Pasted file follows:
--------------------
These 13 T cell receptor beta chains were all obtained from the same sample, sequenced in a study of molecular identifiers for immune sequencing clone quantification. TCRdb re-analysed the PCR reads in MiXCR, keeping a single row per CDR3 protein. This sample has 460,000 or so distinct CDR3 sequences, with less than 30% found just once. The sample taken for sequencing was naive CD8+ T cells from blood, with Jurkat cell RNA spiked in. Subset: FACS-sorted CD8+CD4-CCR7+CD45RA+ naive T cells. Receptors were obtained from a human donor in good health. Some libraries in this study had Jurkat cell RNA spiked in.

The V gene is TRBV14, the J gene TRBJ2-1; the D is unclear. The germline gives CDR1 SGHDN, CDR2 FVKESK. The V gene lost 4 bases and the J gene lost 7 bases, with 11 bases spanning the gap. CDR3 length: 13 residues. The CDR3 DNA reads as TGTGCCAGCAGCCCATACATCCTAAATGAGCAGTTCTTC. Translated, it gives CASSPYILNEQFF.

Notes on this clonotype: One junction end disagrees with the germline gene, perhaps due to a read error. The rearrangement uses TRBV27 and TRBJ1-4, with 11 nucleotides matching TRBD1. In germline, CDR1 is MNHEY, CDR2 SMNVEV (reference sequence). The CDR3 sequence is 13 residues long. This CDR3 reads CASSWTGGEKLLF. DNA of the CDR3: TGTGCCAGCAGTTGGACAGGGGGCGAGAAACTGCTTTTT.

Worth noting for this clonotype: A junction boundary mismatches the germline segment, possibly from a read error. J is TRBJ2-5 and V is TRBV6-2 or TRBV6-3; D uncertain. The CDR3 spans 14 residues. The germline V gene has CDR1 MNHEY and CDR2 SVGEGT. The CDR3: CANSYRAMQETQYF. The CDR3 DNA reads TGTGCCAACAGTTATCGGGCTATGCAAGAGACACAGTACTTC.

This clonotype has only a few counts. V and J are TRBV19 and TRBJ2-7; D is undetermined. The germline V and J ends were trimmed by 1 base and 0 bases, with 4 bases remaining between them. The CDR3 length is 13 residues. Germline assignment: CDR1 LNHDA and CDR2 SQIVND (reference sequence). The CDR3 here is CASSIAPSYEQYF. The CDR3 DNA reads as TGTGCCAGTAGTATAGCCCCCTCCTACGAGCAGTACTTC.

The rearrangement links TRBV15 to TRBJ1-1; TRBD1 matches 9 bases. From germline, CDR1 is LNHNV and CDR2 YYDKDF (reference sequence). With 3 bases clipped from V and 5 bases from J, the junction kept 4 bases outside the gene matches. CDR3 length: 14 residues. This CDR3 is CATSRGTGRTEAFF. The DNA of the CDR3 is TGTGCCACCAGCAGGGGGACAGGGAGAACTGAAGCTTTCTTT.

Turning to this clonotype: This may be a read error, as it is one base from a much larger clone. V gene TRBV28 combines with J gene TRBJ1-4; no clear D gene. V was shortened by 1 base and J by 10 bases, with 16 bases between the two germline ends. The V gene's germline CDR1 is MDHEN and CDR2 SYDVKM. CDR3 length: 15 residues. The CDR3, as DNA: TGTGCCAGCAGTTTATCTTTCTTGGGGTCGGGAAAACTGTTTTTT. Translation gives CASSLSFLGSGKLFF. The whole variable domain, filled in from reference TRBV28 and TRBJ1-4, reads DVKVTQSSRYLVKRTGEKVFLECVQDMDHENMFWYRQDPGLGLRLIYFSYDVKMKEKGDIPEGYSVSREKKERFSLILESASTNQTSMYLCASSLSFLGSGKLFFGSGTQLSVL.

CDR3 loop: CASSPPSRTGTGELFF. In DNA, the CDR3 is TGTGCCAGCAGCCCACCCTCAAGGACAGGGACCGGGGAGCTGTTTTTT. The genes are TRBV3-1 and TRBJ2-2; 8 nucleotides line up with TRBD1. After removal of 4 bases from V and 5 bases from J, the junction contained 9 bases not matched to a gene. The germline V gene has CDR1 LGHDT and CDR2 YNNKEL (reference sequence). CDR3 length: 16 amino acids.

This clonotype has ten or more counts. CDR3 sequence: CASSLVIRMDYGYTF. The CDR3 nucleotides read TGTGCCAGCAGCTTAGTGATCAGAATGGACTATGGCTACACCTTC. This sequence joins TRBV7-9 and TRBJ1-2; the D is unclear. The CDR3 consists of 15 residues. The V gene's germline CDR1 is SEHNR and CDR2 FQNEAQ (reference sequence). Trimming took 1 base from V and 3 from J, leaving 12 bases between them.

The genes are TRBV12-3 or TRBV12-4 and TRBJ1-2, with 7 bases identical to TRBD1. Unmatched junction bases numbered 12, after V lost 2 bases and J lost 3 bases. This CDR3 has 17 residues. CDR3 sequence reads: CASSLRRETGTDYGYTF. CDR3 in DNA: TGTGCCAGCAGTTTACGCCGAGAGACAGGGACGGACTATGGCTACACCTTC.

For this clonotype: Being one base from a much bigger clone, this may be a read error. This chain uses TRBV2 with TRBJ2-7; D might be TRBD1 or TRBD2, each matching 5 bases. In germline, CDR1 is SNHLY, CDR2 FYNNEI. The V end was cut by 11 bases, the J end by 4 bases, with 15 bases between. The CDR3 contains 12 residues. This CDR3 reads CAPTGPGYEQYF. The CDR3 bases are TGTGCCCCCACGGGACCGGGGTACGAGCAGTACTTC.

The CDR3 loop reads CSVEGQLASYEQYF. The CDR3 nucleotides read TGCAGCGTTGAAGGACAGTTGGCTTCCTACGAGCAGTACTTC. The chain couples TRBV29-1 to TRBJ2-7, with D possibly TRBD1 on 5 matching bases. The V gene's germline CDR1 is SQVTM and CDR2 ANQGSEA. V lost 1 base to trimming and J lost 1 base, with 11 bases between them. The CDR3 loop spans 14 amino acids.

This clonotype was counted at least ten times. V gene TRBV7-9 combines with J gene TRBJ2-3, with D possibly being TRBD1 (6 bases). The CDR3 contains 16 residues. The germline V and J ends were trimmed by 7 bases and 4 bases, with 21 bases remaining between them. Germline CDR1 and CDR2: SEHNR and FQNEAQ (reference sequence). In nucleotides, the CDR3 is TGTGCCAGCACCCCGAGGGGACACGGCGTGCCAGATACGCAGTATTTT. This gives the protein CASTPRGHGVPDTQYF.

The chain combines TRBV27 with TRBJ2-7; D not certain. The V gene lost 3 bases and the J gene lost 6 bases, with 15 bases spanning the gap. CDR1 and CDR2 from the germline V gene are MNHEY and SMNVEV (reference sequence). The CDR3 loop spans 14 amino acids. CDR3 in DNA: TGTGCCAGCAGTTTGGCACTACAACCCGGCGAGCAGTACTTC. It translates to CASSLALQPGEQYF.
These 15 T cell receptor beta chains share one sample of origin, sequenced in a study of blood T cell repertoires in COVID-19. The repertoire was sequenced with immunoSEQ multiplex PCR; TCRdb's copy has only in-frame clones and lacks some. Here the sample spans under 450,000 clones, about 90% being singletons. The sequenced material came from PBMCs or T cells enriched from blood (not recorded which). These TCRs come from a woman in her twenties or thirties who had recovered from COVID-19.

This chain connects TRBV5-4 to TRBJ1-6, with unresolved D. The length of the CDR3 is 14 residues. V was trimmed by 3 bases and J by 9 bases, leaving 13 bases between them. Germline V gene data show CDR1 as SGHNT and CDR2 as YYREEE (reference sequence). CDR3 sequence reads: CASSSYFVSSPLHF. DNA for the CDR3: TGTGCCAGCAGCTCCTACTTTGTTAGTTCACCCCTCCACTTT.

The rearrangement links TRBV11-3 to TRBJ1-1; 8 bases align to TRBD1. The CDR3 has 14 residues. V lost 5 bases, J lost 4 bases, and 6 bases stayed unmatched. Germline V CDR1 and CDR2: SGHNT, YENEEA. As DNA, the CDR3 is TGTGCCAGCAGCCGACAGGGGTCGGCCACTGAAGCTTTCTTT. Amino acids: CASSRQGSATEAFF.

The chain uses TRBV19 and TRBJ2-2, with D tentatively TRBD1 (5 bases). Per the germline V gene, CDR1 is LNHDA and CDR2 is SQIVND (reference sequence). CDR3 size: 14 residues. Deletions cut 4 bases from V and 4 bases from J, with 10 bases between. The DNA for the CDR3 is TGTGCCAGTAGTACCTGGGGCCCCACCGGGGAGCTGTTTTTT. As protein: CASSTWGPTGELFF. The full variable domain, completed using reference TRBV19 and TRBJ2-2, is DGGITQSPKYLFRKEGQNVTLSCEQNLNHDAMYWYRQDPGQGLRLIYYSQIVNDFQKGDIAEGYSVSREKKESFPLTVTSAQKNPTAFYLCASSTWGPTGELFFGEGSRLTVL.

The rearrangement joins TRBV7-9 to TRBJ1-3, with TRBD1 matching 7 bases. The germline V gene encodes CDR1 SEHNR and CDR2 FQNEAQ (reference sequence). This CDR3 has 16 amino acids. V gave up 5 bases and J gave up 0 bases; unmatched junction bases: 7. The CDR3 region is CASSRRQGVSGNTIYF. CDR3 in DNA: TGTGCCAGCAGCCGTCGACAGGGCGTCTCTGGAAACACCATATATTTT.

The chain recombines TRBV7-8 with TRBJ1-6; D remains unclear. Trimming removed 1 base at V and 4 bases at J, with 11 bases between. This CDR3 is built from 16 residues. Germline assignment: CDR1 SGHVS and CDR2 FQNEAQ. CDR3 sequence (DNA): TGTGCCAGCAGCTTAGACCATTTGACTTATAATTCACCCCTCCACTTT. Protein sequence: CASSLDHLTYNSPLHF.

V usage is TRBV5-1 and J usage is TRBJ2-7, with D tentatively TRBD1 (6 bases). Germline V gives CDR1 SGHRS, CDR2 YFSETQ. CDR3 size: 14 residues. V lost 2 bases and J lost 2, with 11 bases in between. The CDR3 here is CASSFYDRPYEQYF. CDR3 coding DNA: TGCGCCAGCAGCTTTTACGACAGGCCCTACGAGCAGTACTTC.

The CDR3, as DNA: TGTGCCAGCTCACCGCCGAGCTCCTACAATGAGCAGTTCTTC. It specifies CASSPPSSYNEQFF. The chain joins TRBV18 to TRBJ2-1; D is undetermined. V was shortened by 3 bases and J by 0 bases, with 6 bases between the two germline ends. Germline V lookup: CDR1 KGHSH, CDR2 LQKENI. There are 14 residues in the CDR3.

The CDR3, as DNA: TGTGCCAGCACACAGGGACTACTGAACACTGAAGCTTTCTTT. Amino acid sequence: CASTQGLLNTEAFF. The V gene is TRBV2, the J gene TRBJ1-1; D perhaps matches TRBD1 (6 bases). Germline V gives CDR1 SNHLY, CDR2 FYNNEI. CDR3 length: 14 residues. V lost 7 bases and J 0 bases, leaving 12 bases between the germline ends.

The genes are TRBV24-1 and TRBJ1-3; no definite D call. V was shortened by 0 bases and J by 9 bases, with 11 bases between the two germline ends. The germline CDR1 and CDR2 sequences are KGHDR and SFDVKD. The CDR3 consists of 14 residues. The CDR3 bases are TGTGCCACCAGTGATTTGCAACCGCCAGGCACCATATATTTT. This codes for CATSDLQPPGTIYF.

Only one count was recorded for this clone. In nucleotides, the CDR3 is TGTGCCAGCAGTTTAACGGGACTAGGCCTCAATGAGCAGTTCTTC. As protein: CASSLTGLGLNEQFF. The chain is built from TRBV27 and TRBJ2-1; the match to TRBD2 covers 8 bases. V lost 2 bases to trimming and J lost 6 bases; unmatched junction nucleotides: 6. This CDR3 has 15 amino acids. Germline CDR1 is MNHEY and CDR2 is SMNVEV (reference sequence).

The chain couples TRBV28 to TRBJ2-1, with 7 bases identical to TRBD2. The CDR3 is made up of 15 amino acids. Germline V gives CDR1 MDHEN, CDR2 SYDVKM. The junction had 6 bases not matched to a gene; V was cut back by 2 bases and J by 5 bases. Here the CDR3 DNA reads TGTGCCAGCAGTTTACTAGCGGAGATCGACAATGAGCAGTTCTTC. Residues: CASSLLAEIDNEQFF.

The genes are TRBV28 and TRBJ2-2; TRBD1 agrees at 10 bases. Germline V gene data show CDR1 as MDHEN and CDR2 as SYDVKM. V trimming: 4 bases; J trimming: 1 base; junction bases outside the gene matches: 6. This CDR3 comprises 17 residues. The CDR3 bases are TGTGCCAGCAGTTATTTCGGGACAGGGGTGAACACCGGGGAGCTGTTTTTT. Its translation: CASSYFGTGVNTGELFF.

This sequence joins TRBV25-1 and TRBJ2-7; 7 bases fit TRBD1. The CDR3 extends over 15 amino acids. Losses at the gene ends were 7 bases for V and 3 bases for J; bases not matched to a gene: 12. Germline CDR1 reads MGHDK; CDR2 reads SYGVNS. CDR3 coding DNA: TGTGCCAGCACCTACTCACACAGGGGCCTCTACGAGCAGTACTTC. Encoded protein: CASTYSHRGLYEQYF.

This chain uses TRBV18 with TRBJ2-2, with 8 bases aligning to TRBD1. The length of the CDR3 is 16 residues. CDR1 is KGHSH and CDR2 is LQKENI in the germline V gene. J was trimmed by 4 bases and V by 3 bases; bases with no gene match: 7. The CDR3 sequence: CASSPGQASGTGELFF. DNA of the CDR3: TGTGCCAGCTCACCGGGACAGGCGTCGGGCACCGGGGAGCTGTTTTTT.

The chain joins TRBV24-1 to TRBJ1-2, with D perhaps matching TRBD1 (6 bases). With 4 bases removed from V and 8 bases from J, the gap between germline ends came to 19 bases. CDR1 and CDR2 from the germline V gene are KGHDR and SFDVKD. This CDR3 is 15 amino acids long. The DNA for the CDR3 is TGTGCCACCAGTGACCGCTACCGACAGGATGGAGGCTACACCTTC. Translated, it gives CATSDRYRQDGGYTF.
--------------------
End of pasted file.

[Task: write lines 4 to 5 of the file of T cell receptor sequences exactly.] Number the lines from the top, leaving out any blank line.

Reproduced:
Worth noting for this clonotype: A junction boundary mismatches the germline segment, possibly from a read error. J is TRBJ2-5 and V is TRBV6-2 or TRBV6-3; D uncertain. The CDR3 spans 14 residues. The germline V gene has CDR1 MNHEY and CDR2 SVGEGT. The CDR3: CANSYRAMQETQYF. The CDR3 DNA reads TGTGCCAACAGTTATCGGGCTATGCAAGAGACACAGTACTTC.

This clonotype has only a few counts. V and J are TRBV19 and TRBJ2-7; D is undetermined. The germline V and J ends were trimmed by 1 base and 0 bases, with 4 bases remaining between them. The CDR3 length is 13 residues. Germline assignment: CDR1 LNHDA and CDR2 SQIVND (reference sequence). The CDR3 here is CASSIAPSYEQYF. The CDR3 DNA reads as TGTGCCAGTAGTATAGCCCCCTCCTACGAGCAGTACTTC.